The National Institute of Standards and Technology is seeking public input on a draft guide to help organizations use mobile apps while managing associated security vulnerabilities and risks.
Mobile app developers competing for more than $25,000 in prize money weren't the only winners at the Public Safety and Emergency Preparedness Hackathon, held May 2-3 in Washington, D.C. First responders and members of the public could soon benefit from the applications generated at the event, which attracted more than 100 developers and public safety officials says a May 22 post on the FirstNet blog.
When the Veterans Affairs Department introduced participants in its family caregiver program to a host of health management applications and even gave them iPads, it wasn't expecting to have some of the devices shipped right back.
The Veterans Affairs Department is seeking information on how it can support mobile devices operating on its network – a number that it expects will exceed 100,000 over the next three years.
The National Institute of Standards and Technology released version 1 of a free, open source system comprised of a web application, tools and clients for testing and evaluating the security of mobile applications.
The so-called " building block " is intended to provide an example of a cybersecurity implementation that a variety of sectors can use. The center, part of the National Institute of Standards and Technology, has also proposed building blocks for continuous monitoring and trusted geolocation.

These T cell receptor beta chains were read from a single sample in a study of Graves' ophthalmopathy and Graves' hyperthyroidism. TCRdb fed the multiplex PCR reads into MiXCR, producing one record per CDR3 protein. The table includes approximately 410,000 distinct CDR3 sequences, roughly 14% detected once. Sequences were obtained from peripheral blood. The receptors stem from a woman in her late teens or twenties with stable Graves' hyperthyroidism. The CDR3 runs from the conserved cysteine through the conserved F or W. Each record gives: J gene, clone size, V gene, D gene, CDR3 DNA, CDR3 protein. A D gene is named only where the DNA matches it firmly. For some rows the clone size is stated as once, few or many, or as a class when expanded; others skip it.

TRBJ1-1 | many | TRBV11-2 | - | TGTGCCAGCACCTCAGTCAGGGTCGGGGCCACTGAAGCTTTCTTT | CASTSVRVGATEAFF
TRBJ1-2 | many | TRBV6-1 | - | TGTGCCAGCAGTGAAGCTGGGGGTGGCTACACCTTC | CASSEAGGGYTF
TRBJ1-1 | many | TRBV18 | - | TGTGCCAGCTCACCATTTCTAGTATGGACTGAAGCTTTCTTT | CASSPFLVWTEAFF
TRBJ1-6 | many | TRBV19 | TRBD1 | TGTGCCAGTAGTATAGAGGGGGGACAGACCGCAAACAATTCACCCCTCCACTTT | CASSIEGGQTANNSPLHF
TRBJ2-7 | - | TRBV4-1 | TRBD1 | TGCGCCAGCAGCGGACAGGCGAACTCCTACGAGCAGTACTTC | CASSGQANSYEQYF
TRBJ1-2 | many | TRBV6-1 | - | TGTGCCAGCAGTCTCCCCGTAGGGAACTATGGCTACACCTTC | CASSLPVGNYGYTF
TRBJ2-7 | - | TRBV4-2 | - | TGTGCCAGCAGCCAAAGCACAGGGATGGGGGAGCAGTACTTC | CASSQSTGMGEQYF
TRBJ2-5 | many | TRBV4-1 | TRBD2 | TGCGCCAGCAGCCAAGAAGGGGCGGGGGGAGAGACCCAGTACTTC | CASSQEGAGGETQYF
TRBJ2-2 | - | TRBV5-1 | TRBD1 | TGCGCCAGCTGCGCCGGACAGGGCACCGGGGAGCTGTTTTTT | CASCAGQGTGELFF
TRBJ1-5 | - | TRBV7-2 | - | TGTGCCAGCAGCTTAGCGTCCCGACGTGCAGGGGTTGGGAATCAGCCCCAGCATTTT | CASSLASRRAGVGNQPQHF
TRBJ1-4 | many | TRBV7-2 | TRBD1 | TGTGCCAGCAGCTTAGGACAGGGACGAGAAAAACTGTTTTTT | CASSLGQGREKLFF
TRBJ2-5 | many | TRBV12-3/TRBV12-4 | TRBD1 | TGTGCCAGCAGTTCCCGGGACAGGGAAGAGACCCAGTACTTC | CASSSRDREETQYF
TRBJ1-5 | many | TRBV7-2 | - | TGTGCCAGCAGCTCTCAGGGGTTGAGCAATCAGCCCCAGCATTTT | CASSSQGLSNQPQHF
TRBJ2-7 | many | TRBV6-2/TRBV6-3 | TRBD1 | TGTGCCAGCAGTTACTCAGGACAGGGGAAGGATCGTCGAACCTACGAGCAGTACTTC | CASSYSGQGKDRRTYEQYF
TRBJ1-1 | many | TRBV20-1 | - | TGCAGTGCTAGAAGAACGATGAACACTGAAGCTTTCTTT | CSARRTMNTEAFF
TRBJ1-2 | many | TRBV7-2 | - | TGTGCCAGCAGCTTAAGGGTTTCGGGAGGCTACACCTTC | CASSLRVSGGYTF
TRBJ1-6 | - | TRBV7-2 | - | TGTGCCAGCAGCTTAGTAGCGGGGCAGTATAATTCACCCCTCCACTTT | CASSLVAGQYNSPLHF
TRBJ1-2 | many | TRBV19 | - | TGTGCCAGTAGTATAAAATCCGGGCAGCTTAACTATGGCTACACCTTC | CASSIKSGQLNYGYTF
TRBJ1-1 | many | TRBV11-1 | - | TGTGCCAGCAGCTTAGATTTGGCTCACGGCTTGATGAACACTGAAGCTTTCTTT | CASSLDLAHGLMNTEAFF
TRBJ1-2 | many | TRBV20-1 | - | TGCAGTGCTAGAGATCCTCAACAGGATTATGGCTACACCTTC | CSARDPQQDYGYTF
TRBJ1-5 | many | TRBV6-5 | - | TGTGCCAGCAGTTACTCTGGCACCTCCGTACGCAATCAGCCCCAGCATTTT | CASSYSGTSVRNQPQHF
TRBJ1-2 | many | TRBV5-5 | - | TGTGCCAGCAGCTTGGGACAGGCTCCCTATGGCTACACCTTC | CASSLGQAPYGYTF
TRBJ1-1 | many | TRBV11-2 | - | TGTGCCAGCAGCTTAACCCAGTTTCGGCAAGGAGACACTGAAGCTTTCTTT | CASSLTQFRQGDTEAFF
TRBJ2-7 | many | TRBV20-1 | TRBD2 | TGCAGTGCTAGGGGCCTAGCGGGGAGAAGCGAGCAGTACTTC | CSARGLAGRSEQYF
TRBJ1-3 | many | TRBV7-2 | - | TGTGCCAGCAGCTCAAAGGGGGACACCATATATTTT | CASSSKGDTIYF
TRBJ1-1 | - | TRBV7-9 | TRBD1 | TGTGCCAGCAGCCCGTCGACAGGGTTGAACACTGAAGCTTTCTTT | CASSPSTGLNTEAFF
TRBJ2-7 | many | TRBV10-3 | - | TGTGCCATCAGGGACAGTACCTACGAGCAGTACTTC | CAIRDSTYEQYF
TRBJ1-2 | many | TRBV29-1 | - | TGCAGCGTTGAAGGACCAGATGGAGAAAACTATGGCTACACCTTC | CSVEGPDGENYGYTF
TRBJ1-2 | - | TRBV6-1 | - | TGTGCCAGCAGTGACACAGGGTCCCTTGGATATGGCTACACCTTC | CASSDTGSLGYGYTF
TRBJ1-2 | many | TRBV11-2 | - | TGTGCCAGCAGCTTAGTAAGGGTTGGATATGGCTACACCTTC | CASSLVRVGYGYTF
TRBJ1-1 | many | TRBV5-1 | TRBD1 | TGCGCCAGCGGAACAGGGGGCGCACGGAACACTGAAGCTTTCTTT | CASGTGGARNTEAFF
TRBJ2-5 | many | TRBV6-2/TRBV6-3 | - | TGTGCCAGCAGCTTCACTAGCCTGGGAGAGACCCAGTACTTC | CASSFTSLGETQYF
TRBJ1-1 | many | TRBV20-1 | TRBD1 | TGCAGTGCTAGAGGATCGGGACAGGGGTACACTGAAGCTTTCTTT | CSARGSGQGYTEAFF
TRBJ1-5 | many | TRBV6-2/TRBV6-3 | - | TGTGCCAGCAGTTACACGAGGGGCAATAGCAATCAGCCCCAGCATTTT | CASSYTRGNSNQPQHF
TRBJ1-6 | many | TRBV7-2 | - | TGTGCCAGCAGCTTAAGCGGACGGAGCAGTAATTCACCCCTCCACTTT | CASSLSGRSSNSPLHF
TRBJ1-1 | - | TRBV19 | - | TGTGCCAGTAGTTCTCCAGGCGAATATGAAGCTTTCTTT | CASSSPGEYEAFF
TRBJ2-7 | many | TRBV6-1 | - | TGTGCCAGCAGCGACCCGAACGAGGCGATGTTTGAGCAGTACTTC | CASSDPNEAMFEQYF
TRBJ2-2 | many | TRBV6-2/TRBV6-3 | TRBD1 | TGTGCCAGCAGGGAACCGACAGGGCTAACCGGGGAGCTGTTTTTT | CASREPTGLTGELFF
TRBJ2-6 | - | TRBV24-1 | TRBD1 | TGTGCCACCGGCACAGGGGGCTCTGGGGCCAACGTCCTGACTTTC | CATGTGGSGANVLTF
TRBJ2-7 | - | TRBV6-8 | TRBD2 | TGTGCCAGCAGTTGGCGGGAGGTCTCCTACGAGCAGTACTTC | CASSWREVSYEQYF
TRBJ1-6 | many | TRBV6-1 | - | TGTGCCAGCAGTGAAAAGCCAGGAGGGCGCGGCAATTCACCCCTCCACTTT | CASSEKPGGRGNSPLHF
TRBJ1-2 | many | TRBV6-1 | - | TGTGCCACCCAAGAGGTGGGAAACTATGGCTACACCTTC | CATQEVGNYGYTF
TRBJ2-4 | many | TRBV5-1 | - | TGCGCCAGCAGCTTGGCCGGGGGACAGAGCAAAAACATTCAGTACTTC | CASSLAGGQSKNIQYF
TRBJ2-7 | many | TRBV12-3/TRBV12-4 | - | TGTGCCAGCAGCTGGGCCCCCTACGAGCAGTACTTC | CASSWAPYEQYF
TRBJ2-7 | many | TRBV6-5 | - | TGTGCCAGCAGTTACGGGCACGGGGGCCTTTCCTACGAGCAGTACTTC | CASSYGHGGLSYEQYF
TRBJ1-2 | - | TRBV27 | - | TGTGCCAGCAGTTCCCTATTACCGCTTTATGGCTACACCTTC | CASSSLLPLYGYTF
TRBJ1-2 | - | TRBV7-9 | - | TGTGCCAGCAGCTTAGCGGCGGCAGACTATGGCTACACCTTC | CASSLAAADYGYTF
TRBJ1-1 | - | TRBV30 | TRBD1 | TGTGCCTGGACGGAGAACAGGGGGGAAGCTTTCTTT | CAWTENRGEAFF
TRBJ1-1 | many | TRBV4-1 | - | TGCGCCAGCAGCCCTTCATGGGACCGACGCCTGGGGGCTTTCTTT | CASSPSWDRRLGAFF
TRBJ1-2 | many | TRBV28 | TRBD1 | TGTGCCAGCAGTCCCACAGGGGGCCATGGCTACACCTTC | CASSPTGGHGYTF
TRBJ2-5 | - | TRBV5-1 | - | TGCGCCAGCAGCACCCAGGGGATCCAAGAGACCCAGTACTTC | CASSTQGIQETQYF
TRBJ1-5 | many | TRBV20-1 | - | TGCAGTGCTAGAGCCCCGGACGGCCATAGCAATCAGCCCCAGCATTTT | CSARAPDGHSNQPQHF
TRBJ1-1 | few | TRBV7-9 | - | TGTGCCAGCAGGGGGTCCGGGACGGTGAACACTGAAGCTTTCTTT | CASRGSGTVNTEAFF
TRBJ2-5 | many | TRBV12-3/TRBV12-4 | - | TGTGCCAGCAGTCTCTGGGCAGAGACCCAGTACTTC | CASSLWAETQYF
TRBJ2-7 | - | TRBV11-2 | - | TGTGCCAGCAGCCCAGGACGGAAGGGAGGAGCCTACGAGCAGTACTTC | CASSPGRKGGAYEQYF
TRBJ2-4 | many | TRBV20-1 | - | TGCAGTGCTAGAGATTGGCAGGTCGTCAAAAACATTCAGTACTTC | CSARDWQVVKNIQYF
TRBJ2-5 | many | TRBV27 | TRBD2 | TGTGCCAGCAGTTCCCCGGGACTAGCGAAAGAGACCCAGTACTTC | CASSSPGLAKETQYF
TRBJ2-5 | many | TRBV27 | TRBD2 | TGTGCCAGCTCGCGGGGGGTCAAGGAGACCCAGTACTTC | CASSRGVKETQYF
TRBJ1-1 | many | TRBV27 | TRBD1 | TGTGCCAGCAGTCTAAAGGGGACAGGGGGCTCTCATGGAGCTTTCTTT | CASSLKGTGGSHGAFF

A recently introduced Senate bill would limit the Food and Drug Administration's ability to regulate mobile applications used in medical settings.
Use of anti-distracted-driving technology will only increase if it appeals to drivers for reasons other than safety, industry representatives and safety advocates said during a Feb. 6 summit in Washington, D.C.
The National Security Agency developed a way to spy on people through smartphone apps such as the game Angry Birds that transmit users' information across the internet, a Jan. 28 report from The Guardian says.
For the first time, the Justice Department has filed charges for piracy of mobile applications.